Showing posts from October, 2014

"Thou Art Translated"

Piero di Cosimo, The discovery of honey by Bacchus (1499) Book Review A Handbook to the Reception of Ovid . Edited by John F. Miller and Carole. E. Newlands. Wiley-Blackwell. 2014. 520pp. £120 (Cloth). £96.99 (ebook) ‘Antiquity is a closed system, providing a canon of texts whose perfection is beyond time: criticism of these texts is an eternal return, the rediscovery of the timeless verities that they contain.’ [....] ‘ No one, of course, has ever really believed this nonsense .’ (Fowler, 1994: 231) This new collection of thirty-one essays explores how Ovid’s works have presented a range of ways of thinking and feeling about desire, love and death; power and aggression; exile and alienation; self-reflexivity and transformation; aesthetic traditions and the artist’s journey. Clearly, the universality of Ovid’s major themes and preoccupations helps to explain his major influence on the arts of the two millennia since his death. As a result, it is not difficult

Hippodamia. Violent Classics.

Rape of Hippodamia ‘Hippodamia was the bride of King Pirithous of the Lapiths. At their wedding, Hippodamia, the other female guests, and the young boys were almost abducted by the Centaurs. Pirithous and his friend, Theseus, led the Lapiths to victory over the Centaurs in a battle known as the Centauromachy.’ The Abduction of Hippodamia. ( L'Enlèvement d'Hippodamie ) 1877     The story is referred to in Ovid's Amours ( Elegies ), Book 1.4. Translated by John Dryden: YOUR husband will be with us at the treat; May that be the last supper he shall eat! And am poor I a guest invited there, Only to see, while he may touch the fair? To see you kiss and hug your nauseous lord, While his lewd hand descends below the board! No wonder that Hippodamia’s charms, At such a sight, the Centaurs urg’d to arms: That in a rage they threw their cups aside, Assail’d the bridegroom, and would force the bride. I am not half a horse, (I would I were!) Yet ha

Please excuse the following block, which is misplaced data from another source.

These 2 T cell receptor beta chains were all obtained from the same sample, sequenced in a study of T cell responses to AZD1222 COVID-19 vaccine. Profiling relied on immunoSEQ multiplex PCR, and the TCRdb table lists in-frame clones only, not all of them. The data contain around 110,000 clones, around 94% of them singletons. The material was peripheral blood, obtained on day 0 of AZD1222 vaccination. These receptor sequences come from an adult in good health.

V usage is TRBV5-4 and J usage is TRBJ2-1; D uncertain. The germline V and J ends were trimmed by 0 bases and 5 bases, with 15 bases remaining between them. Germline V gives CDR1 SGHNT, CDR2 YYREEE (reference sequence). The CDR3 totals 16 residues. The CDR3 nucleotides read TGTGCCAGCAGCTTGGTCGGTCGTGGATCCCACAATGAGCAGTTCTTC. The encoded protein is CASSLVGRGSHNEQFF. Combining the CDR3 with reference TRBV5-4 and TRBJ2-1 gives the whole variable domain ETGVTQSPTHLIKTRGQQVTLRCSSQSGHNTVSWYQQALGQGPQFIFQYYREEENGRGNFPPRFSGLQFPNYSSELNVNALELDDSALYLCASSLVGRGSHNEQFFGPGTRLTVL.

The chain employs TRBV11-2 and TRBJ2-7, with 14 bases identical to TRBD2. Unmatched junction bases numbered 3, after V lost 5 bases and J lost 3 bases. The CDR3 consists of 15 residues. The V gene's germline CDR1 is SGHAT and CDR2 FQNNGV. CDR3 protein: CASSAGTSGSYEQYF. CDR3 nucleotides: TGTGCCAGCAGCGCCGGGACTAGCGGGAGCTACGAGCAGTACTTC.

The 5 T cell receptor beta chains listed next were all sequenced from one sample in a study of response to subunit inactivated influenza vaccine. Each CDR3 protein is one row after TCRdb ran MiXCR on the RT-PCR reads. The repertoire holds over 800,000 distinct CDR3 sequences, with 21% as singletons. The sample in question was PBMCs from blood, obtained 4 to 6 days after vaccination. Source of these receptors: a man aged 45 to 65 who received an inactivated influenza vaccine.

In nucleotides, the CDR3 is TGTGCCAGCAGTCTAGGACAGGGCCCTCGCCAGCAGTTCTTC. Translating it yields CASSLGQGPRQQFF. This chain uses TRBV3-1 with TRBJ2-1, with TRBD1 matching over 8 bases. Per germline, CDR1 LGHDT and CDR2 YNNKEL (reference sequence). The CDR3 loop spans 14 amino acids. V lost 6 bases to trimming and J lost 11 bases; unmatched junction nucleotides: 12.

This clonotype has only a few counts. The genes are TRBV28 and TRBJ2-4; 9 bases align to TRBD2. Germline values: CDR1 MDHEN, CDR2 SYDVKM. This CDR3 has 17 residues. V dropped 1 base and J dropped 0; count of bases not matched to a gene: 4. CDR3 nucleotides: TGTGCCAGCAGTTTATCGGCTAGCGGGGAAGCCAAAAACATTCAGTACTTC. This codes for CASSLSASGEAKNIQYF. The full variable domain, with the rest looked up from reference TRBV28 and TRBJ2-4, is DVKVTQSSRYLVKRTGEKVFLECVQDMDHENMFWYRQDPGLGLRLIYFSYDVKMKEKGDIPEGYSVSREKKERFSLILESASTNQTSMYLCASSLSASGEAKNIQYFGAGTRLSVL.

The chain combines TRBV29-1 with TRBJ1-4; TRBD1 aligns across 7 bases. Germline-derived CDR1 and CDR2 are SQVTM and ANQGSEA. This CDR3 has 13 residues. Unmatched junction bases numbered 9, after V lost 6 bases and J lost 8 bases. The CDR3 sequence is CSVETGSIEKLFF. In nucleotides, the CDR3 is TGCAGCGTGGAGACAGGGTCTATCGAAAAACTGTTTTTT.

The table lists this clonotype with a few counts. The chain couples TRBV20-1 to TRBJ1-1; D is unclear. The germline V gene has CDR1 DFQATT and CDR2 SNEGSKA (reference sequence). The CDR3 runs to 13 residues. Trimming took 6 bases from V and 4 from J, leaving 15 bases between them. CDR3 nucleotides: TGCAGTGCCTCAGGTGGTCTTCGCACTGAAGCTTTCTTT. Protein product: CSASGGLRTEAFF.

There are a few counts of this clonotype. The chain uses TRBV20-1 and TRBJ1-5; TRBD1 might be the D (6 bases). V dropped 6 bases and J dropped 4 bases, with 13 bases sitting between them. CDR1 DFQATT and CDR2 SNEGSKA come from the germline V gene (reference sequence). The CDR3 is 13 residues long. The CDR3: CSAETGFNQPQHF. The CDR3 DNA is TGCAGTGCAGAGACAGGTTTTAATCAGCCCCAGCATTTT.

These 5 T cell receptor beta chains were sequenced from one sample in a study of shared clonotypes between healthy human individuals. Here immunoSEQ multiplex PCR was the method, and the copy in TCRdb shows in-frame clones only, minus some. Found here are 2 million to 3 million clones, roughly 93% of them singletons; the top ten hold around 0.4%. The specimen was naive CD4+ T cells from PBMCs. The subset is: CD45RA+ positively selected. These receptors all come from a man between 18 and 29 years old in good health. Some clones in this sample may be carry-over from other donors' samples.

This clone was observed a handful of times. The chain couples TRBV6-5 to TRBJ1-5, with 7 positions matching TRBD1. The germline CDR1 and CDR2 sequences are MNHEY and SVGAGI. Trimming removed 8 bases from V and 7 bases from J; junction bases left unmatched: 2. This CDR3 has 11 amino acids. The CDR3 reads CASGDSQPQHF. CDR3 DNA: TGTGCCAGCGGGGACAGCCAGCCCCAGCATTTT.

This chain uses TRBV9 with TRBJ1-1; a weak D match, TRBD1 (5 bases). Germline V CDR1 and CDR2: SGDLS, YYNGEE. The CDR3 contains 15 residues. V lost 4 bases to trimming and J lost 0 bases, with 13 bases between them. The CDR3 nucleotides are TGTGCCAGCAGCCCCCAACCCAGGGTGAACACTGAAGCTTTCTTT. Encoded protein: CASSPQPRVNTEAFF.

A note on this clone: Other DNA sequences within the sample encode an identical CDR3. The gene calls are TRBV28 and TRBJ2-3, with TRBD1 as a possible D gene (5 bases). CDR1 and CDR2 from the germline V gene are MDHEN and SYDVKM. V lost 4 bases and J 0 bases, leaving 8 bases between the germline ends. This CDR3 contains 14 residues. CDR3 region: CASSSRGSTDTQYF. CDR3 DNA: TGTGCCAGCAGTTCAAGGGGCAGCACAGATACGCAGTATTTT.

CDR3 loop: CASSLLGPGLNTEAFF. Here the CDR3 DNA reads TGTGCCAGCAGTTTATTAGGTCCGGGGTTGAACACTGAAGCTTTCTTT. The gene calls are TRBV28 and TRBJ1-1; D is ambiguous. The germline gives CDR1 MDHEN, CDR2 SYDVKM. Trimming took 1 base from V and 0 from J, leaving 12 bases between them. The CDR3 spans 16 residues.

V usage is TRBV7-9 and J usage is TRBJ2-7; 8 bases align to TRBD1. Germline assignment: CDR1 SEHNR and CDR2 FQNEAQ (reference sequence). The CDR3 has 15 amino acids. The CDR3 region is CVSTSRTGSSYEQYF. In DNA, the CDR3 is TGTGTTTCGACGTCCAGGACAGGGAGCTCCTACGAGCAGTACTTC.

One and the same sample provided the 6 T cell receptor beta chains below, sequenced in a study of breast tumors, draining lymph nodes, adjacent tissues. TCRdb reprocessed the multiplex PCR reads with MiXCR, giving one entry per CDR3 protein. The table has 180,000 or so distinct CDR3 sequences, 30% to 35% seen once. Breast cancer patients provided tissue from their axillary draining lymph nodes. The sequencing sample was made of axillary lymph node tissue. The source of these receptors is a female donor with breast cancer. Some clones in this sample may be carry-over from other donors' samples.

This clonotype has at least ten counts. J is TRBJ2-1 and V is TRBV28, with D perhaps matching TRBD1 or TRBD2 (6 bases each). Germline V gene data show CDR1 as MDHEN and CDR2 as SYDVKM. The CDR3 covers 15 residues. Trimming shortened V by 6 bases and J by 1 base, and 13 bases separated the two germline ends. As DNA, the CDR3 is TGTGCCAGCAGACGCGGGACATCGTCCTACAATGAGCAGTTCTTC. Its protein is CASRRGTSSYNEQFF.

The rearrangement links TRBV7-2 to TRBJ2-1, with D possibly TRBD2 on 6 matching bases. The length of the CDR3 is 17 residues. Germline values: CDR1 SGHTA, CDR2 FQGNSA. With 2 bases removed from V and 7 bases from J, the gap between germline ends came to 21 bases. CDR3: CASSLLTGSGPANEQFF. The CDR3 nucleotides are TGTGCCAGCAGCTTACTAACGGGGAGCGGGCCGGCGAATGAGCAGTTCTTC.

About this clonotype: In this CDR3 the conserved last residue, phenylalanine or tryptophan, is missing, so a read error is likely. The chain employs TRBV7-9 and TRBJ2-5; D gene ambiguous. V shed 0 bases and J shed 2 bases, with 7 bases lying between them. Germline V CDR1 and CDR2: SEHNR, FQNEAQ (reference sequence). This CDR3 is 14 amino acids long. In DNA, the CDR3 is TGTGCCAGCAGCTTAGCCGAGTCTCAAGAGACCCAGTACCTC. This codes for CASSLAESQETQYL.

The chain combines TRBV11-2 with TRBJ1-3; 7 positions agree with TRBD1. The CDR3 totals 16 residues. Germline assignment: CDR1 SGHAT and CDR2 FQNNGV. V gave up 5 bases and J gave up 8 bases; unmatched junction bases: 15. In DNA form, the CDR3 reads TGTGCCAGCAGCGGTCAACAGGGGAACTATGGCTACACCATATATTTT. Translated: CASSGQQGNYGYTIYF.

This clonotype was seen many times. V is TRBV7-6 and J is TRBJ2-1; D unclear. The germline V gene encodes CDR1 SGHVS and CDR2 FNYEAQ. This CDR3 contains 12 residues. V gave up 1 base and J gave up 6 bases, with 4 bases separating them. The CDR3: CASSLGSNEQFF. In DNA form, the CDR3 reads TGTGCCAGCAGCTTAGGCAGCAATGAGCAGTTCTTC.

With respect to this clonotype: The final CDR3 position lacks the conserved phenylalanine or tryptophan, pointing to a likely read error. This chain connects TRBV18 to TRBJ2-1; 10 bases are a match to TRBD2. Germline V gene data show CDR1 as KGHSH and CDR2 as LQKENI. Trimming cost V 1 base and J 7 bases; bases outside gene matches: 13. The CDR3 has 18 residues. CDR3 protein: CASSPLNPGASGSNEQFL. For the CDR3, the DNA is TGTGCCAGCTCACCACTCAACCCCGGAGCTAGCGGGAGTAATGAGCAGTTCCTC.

Pastoral: Random Notes and Quotes

William Wordsworth (1770–1850) Lines Composed a Few Miles Above Tintern Abbey, on Revisiting the Banks of the Wye During a Tour July 13, 1798 . Extract. Once again I see            These hedge-rows, hardly hedge-rows, little lines                   Of sportive wood run wild: these pastoral farms,             Green to the very door; and wreaths of smoke   Sent up, in silence, from among the trees!           With some uncertain notice, as might seem         Of vagrant dwellers in the houseless woods,                Or of some Hermit’s cave, where by his fire       The Hermit sits alone.            These beauteous forms, Through a long absence, have not been to me     As is a landscape to a blind man’s eye:            But oft, in lonely rooms, and ’mid the din            Of towns and cities, I have owed to them           In hours of weariness, sensations sweet,             Felt in the blood, and felt along the heart;            And passing even